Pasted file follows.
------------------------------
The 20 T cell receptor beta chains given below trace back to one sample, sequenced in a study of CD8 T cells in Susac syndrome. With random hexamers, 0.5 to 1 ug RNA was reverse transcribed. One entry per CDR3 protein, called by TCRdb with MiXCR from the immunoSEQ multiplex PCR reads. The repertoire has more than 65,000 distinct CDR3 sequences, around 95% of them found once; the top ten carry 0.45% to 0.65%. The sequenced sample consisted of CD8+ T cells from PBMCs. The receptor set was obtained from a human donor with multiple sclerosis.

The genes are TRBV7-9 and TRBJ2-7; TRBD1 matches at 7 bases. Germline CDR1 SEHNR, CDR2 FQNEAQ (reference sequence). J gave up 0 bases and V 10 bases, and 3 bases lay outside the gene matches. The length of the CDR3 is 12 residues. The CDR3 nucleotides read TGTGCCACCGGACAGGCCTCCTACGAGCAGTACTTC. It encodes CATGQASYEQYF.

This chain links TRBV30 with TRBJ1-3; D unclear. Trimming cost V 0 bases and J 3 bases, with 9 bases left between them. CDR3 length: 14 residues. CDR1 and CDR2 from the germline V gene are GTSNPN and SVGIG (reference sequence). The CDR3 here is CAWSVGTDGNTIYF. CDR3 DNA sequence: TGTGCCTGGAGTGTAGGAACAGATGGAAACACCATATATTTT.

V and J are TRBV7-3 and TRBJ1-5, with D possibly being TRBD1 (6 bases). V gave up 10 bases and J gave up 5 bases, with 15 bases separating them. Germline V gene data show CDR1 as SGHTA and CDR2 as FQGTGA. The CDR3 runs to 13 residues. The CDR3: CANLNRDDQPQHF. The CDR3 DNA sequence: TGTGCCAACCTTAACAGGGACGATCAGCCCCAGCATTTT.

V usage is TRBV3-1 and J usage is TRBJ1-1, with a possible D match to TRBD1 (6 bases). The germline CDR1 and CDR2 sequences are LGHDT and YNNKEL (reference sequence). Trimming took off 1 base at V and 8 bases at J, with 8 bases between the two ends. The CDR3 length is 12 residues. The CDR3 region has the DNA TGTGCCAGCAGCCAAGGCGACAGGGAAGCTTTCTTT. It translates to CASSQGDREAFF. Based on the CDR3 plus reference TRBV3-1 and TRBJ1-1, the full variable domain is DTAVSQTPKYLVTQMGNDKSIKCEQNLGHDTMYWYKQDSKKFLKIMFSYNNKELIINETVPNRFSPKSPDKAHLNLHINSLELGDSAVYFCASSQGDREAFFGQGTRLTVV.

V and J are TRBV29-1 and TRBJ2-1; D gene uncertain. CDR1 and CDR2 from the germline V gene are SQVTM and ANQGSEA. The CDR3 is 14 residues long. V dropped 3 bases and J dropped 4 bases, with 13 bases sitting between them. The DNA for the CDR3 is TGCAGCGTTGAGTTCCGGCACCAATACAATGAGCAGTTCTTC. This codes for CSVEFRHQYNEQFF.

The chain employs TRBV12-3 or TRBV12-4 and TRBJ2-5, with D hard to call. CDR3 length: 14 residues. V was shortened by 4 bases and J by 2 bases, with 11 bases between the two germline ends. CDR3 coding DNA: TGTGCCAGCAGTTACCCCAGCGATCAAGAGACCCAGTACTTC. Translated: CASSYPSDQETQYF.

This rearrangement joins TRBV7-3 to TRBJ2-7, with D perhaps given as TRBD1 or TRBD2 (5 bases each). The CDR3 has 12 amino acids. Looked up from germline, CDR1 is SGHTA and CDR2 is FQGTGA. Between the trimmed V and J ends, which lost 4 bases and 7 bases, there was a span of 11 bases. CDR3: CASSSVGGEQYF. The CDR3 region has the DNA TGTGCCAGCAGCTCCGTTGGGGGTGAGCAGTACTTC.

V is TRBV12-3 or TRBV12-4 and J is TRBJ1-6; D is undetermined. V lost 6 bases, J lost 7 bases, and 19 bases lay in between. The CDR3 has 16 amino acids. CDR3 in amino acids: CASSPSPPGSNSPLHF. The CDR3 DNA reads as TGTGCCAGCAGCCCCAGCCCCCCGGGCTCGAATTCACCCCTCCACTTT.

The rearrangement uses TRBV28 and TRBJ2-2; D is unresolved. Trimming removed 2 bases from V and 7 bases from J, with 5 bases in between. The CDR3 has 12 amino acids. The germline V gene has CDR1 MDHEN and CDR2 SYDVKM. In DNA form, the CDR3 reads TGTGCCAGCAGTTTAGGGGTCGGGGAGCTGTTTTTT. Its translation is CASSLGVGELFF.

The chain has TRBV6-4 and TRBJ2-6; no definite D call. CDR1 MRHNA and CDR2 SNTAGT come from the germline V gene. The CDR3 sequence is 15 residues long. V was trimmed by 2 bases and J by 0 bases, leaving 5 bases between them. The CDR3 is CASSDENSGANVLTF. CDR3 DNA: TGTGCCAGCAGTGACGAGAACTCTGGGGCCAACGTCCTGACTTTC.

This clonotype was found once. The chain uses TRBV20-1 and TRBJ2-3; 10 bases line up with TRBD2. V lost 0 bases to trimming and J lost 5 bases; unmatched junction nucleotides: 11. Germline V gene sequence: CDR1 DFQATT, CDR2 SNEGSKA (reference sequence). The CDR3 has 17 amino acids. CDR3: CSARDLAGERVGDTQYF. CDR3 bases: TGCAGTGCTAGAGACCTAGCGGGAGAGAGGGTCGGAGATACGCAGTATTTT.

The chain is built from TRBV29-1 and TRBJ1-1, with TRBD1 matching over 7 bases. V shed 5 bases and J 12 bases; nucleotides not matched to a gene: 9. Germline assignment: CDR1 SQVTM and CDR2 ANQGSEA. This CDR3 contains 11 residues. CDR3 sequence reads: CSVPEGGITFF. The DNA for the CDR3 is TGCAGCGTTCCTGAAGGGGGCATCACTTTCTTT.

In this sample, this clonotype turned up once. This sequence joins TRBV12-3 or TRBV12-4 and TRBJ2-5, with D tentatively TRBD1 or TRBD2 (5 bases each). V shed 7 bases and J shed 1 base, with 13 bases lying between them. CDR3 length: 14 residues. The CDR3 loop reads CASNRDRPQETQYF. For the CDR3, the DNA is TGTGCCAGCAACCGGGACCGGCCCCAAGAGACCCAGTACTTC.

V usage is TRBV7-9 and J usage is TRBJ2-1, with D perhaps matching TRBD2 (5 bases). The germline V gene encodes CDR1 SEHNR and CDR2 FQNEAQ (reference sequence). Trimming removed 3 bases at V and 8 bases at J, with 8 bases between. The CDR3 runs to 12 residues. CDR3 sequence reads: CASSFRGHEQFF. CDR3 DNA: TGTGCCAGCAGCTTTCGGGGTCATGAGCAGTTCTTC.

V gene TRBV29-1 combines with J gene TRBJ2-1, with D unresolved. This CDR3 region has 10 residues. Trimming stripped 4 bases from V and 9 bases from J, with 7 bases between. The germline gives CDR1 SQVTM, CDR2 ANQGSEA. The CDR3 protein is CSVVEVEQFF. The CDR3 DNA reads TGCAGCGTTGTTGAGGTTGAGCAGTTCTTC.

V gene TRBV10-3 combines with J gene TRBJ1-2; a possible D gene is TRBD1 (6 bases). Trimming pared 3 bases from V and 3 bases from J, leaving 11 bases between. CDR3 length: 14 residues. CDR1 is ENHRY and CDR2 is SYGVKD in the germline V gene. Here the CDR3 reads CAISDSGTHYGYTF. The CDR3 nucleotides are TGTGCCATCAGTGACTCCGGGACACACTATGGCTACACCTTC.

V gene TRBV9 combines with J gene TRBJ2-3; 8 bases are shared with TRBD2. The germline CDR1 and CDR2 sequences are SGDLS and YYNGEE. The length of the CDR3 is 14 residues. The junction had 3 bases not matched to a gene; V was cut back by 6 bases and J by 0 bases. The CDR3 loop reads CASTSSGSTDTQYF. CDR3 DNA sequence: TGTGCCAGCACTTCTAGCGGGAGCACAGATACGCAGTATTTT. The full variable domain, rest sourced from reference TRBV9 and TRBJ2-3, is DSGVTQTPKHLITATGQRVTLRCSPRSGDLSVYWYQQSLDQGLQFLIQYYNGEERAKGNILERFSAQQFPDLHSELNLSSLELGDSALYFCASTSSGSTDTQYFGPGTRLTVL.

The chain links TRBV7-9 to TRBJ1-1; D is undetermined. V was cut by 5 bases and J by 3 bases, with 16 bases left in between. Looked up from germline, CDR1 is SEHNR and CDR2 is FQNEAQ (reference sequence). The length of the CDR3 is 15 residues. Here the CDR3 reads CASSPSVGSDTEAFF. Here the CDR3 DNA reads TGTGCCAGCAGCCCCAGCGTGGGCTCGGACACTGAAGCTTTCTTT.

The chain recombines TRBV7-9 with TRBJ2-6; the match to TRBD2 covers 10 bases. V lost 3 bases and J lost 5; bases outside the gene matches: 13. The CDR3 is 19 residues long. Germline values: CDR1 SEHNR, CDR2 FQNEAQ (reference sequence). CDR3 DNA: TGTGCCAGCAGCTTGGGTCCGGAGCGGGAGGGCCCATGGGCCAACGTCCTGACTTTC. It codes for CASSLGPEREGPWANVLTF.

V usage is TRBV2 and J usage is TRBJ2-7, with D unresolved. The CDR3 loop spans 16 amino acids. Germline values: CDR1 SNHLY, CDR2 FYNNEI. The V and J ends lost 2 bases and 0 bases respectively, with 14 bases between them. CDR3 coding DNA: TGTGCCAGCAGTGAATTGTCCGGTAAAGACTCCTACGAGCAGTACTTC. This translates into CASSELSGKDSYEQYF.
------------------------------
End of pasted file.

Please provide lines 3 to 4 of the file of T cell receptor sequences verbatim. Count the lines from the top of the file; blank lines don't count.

This chain links TRBV30 with TRBJ1-3; D unclear. Trimming cost V 0 bases and J 3 bases, with 9 bases left between them. CDR3 length: 14 residues. CDR1 and CDR2 from the germline V gene are GTSNPN and SVGIG (reference sequence). The CDR3 here is CAWSVGTDGNTIYF. CDR3 DNA sequence: TGTGCCTGGAGTGTAGGAACAGATGGAAACACCATATATTTT.

V and J are TRBV7-3 and TRBJ1-5, with D possibly being TRBD1 (6 bases). V gave up 10 bases and J gave up 5 bases, with 15 bases separating them. Germline V gene data show CDR1 as SGHTA and CDR2 as FQGTGA. The CDR3 runs to 13 residues. The CDR3: CANLNRDDQPQHF. The CDR3 DNA sequence: TGTGCCAACCTTAACAGGGACGATCAGCCCCAGCATTTT.